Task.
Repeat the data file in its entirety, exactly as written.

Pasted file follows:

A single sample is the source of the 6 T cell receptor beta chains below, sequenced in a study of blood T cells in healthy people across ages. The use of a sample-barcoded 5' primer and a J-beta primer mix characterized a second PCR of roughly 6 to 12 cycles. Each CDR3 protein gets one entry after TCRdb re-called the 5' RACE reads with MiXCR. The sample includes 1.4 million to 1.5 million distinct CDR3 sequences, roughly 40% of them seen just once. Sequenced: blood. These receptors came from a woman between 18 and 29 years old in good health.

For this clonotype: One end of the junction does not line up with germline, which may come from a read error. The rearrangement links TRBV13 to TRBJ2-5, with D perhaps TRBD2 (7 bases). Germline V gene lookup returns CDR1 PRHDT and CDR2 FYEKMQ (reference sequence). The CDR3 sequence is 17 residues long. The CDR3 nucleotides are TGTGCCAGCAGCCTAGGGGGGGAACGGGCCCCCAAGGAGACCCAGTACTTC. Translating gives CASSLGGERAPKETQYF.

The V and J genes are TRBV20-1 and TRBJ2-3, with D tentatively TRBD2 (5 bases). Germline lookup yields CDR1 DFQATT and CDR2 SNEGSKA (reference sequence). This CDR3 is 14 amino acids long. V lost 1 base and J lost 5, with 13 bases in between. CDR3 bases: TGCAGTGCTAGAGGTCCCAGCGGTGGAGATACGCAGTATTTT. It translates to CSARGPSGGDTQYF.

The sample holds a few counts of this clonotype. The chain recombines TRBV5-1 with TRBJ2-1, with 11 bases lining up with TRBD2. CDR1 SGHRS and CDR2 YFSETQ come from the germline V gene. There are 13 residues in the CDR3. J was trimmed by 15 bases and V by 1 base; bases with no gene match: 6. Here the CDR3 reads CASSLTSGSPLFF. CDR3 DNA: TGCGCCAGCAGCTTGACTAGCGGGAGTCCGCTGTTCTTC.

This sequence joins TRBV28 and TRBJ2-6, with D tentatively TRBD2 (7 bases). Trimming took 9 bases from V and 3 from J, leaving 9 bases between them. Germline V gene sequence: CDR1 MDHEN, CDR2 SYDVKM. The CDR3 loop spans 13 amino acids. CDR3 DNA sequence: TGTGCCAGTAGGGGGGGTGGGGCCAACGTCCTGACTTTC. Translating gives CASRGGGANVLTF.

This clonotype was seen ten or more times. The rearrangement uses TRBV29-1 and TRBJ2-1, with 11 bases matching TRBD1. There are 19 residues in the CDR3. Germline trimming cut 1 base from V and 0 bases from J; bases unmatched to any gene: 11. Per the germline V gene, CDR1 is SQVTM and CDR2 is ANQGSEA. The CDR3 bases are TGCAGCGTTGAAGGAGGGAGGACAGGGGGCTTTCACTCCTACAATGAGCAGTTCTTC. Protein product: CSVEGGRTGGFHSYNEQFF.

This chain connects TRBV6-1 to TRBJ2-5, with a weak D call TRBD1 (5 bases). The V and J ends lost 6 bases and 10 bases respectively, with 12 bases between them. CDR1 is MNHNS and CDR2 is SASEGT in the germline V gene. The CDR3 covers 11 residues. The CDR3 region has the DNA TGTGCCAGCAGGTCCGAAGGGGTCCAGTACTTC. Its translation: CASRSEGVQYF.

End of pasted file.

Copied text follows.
A single sample is the source of the 6 T cell receptor beta chains below, sequenced in a study of blood T cells in healthy people across ages. The use of a sample-barcoded 5' primer and a J-beta primer mix characterized a second PCR of roughly 6 to 12 cycles. Each CDR3 protein gets one entry after TCRdb re-called the 5' RACE reads with MiXCR. The sample includes 1.4 million to 1.5 million distinct CDR3 sequences, roughly 40% of them seen just once. Sequenced: blood. These receptors came from a woman between 18 and 29 years old in good health.

For this clonotype: One end of the junction does not line up with germline, which may come from a read error. The rearrangement links TRBV13 to TRBJ2-5, with D perhaps TRBD2 (7 bases). Germline V gene lookup returns CDR1 PRHDT and CDR2 FYEKMQ (reference sequence). The CDR3 sequence is 17 residues long. The CDR3 nucleotides are TGTGCCAGCAGCCTAGGGGGGGAACGGGCCCCCAAGGAGACCCAGTACTTC. Translating gives CASSLGGERAPKETQYF.

The V and J genes are TRBV20-1 and TRBJ2-3, with D tentatively TRBD2 (5 bases). Germline lookup yields CDR1 DFQATT and CDR2 SNEGSKA (reference sequence). This CDR3 is 14 amino acids long. V lost 1 base and J lost 5, with 13 bases in between. CDR3 bases: TGCAGTGCTAGAGGTCCCAGCGGTGGAGATACGCAGTATTTT. It translates to CSARGPSGGDTQYF.

The sample holds a few counts of this clonotype. The chain recombines TRBV5-1 with TRBJ2-1, with 11 bases lining up with TRBD2. CDR1 SGHRS and CDR2 YFSETQ come from the germline V gene. There are 13 residues in the CDR3. J was trimmed by 15 bases and V by 1 base; bases with no gene match: 6. Here the CDR3 reads CASSLTSGSPLFF. CDR3 DNA: TGCGCCAGCAGCTTGACTAGCGGGAGTCCGCTGTTCTTC.

This sequence joins TRBV28 and TRBJ2-6, with D tentatively TRBD2 (7 bases). Trimming took 9 bases from V and 3 from J, leaving 9 bases between them. Germline V gene sequence: CDR1 MDHEN, CDR2 SYDVKM. The CDR3 loop spans 13 amino acids. CDR3 DNA sequence: TGTGCCAGTAGGGGGGGTGGGGCCAACGTCCTGACTTTC. Translating gives CASRGGGANVLTF.

This clonotype was seen ten or more times. The rearrangement uses TRBV29-1 and TRBJ2-1, with 11 bases matching TRBD1. There are 19 residues in the CDR3. Germline trimming cut 1 base from V and 0 bases from J; bases unmatched to any gene: 11. Per the germline V gene, CDR1 is SQVTM and CDR2 is ANQGSEA. The CDR3 bases are TGCAGCGTTGAAGGAGGGAGGACAGGGGGCTTTCACTCCTACAATGAGCAGTTCTTC. Protein product: CSVEGGRTGGFHSYNEQFF.

This chain connects TRBV6-1 to TRBJ2-5, with a weak D call TRBD1 (5 bases). The V and J ends lost 6 bases and 10 bases respectively, with 12 bases between them. CDR1 is MNHNS and CDR2 is SASEGT in the germline V gene. The CDR3 covers 11 residues. The CDR3 region has the DNA TGTGCCAGCAGGTCCGAAGGGGTCCAGTACTTC. Its translation: CASRSEGVQYF.